|Scottish Gaelic: Càrn an Teine|
Carntyne shown within Glasgow
|OS grid reference|
|Council area||Glasgow City Council|
|Sovereign state||United Kingdom|
|UK Parliament||Glasgow North East|
|Scottish Parliament||Glasgow Provan|
Carntyne (Càrn an Teine in Gaelic) is a district in the Scottish city of Glasgow. It is situated north of the River Clyde, and to the east end of the city. Carntyne may have derived its name from the Southern Picto-Scot Settlement of Cairn-ton, however Carntyne may be "fire cairn", from Càrn an Teine in the Gaelic, given the abundance of coal in the area.
The colliery was closed in 1875 and houses were built in the 1930s. Carntyne is one of the most affluent areas in the region and has a largely ageing population, but is well served with many amenities.
The Carntyne estate had long been celebrated for its almost inexhaustible seams of coal. These had been wrought by the Grays, from generation to generation, since about the year 1600. The Carntyne, or better known as "The Westmuir," Coalpits long afforded one of the chief sources of fuel-supply to Glasgow. In olden time, when people sought to illustrate profundity, they used to cite a then common expression - "As deep as Carntyne Heugh."
The first steam engine used in the West of Scotland for draining water from coal mines was erected at Carntyne in 1768. Previous to its erection, the water was for some time drawn off by the agency of a windmill, until it was blown to pieces in a great storm, long popularly described as "the Windy Saturday." In 1875, the colliery was finally abandoned, partly from the increase of water, partly from the increase of feuing.
The housing scheme which is now known as Carntyne was built during the inter-war years to provide more housing for the overcrowded population of inner Glasgow. At the time, it was at Glasgow's most easterly point and was built around the A8 to Edinburgh, and therefore the streets are named after places in Edinburgh: Marfield Street, Haymarket Street, Inverleith Street etc., with the exception of Carntyne Road and Carntyne Hall Road, the latter referring to the large house which stood in the centre of the district. Carntyne is one of the more affluent areas in the east end of Glasgow. Marfield Street runs through Carntyne and is suburban and leafy in nature.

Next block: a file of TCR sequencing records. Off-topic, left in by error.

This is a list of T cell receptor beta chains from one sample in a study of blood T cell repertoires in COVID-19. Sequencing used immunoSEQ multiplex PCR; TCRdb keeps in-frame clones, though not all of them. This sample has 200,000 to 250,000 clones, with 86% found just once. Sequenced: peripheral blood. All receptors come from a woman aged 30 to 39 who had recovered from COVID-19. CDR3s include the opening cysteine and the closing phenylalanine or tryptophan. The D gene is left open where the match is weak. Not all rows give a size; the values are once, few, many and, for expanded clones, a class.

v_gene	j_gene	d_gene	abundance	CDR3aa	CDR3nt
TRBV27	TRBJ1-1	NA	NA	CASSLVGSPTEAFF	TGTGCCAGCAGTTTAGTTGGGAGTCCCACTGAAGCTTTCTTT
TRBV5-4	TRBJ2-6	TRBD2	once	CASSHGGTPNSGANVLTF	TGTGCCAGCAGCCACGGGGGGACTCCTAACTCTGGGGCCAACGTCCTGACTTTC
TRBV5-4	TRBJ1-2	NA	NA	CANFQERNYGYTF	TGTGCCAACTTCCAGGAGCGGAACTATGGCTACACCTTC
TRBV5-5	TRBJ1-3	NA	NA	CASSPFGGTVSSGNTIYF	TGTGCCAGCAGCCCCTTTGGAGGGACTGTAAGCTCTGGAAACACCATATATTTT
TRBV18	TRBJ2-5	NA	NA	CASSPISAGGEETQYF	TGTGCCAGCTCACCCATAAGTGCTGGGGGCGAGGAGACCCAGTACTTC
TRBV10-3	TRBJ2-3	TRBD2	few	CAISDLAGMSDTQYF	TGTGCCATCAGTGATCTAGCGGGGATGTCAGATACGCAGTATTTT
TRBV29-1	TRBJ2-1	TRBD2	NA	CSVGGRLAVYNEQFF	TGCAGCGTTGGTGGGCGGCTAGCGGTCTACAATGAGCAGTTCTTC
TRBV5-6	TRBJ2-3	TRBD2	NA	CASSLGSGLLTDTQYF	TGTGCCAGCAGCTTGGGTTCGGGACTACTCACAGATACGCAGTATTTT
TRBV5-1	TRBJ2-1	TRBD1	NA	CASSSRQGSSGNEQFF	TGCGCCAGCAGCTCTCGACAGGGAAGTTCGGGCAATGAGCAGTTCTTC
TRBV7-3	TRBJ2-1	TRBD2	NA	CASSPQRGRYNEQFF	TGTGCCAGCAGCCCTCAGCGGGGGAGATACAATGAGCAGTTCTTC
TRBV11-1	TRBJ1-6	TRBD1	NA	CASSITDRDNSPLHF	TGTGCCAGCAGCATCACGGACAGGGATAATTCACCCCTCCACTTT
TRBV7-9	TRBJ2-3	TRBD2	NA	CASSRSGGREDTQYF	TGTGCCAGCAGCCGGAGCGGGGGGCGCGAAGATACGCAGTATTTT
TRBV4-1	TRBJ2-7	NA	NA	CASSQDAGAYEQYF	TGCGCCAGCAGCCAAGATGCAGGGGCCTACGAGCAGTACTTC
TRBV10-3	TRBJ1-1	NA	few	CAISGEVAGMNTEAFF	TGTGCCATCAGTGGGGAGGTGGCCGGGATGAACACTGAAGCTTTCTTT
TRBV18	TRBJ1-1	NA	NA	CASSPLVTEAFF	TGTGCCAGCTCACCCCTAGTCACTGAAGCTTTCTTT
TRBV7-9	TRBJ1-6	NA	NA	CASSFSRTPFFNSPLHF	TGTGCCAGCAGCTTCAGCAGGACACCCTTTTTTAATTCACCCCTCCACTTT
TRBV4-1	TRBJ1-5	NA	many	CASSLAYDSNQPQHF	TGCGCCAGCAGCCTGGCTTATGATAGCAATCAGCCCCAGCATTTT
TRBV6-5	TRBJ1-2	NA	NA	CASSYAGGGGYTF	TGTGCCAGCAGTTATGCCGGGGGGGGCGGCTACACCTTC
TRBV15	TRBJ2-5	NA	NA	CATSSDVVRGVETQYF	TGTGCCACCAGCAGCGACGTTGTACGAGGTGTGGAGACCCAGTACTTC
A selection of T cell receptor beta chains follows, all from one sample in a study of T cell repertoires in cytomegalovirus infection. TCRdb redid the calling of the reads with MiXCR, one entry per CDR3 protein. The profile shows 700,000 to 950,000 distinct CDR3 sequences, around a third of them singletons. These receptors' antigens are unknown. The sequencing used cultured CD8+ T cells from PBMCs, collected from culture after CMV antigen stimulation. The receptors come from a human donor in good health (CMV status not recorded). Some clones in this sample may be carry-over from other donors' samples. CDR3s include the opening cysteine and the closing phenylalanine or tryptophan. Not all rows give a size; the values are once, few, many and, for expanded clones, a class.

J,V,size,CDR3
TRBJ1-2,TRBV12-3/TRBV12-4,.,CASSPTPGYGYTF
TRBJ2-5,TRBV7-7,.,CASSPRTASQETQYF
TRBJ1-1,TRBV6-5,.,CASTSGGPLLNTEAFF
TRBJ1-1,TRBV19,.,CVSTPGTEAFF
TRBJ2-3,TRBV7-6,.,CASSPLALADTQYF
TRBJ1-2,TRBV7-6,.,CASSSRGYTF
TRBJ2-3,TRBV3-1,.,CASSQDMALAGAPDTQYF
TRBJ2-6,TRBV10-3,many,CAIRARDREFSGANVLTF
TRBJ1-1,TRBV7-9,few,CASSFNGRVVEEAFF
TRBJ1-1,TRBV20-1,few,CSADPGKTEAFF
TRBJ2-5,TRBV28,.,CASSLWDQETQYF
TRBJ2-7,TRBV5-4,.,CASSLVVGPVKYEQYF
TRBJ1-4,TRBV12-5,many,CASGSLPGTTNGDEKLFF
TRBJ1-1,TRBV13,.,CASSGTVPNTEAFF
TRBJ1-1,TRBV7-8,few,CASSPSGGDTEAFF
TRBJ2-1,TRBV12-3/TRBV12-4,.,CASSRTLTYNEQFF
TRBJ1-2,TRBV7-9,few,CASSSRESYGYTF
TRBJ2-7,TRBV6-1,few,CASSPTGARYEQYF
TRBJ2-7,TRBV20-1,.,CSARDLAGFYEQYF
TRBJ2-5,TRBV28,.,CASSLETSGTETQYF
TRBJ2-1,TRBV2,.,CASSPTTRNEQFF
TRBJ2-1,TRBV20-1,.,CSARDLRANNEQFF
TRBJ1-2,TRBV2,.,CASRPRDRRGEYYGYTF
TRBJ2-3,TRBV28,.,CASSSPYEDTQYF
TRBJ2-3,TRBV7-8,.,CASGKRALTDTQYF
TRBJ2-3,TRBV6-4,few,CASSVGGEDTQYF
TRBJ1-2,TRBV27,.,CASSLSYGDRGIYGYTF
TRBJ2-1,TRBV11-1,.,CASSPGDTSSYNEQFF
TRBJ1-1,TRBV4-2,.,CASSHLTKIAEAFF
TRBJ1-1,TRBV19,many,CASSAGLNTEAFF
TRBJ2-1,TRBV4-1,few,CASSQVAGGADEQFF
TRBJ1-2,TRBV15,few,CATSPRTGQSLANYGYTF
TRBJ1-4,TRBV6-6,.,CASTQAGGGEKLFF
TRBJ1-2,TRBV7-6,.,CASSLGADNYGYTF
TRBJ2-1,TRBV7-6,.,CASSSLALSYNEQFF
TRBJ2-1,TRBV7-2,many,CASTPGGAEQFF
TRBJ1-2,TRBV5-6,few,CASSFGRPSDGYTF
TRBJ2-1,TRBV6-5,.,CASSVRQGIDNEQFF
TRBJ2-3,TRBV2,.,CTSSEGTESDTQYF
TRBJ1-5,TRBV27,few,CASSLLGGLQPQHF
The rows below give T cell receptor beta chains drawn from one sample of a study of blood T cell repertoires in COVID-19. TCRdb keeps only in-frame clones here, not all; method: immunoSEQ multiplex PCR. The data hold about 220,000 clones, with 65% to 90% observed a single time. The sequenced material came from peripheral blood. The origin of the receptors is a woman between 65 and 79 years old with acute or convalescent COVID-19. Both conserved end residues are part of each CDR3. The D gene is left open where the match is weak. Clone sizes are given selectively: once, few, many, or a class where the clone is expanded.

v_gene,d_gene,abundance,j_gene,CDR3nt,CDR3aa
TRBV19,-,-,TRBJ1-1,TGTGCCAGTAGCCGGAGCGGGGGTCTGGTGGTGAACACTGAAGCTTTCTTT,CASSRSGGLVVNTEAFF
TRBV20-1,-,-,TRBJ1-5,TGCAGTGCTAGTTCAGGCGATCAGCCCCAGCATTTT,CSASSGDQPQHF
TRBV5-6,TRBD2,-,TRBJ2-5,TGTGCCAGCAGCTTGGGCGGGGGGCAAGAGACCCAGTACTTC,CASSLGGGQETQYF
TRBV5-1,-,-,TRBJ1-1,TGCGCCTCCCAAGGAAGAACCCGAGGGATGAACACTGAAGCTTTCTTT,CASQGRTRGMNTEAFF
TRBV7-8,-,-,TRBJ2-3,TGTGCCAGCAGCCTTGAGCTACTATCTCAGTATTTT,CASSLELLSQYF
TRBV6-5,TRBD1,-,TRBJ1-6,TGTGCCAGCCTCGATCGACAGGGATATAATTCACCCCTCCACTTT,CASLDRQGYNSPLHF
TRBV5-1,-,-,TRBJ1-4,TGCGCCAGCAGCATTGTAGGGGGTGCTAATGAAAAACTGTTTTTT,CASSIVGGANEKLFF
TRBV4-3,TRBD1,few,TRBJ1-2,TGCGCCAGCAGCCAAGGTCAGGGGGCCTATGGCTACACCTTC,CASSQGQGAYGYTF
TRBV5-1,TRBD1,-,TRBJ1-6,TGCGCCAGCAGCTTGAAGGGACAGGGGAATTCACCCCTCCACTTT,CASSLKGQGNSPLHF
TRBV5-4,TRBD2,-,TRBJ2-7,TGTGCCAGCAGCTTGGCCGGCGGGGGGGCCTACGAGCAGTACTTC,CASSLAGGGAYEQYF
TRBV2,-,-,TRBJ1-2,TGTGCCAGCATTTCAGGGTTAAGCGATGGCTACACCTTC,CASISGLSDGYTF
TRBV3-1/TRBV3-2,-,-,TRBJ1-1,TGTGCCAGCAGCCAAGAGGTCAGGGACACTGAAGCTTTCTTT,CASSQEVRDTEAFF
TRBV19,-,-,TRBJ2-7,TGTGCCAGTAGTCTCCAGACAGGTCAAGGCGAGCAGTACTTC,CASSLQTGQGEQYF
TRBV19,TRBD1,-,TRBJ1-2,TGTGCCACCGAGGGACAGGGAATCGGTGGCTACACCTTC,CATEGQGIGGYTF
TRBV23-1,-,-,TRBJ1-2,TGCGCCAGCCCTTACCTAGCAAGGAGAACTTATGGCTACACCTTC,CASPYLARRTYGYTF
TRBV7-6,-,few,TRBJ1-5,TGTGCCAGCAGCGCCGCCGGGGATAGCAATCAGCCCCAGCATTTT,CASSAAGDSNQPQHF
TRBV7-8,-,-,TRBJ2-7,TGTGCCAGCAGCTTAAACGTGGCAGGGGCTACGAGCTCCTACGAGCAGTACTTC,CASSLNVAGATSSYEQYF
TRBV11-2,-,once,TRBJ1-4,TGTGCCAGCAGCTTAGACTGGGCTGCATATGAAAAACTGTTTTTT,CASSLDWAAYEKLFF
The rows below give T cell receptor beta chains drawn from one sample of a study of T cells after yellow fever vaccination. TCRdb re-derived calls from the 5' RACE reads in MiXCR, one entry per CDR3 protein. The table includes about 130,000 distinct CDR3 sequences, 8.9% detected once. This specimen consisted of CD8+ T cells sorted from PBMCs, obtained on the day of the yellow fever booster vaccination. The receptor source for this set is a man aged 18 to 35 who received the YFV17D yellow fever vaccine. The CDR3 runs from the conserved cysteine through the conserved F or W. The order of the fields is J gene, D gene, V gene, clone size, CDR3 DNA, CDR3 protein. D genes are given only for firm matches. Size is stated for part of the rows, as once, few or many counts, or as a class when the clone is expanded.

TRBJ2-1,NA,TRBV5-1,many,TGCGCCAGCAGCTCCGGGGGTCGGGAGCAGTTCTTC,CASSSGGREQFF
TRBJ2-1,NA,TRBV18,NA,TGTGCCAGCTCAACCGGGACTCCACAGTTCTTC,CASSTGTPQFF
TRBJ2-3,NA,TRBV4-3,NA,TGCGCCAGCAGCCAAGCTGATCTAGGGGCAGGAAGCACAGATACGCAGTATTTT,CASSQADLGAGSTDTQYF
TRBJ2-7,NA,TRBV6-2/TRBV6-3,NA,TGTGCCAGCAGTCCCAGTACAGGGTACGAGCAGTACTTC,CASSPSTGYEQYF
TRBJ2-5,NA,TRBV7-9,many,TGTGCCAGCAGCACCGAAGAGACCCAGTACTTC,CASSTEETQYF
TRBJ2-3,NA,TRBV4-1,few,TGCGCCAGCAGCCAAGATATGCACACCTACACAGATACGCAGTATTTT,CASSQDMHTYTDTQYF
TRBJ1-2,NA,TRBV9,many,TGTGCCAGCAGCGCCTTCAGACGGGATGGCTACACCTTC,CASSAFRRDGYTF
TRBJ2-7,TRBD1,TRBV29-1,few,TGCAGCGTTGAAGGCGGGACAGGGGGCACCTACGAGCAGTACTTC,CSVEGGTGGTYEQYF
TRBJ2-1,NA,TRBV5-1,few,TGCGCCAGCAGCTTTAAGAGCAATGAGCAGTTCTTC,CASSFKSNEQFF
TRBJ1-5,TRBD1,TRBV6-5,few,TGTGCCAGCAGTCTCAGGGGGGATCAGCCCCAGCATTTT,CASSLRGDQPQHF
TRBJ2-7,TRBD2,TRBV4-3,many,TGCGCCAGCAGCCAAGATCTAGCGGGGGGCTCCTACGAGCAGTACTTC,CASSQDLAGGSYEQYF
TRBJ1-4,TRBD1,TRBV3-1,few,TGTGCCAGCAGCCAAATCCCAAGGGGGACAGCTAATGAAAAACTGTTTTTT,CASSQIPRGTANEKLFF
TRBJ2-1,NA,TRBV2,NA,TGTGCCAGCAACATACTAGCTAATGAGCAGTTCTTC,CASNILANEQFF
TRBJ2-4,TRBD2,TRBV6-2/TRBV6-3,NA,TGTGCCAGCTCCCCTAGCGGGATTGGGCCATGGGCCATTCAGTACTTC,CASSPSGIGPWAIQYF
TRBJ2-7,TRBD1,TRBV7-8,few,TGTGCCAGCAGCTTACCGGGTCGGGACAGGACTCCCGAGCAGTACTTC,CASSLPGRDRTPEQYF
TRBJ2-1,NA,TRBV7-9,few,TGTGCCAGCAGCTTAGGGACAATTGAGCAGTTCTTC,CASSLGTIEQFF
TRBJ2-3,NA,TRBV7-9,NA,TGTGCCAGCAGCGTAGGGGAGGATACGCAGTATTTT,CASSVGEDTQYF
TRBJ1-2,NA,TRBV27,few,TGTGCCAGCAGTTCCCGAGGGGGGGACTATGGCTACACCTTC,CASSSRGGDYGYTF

The area is served by Carntyne railway station which provides links to Glasgow City Centre every 15 minutes. First Bus also operates in this area providing the 38B service.
There are three churches, High Carntyne Church in the north of the district and South Carntyne in the south, and St Bernadette's Roman Catholic Church.
It is served by Carntyne Primary School (which is now within the boundaries of the neighbouring district of Riddrie), St Timothy's RC Primary school, Thorntree Primary school and the local secondary schools are St Andrew's RC and Smithycroft Secondary School (the latter is also in Riddrie).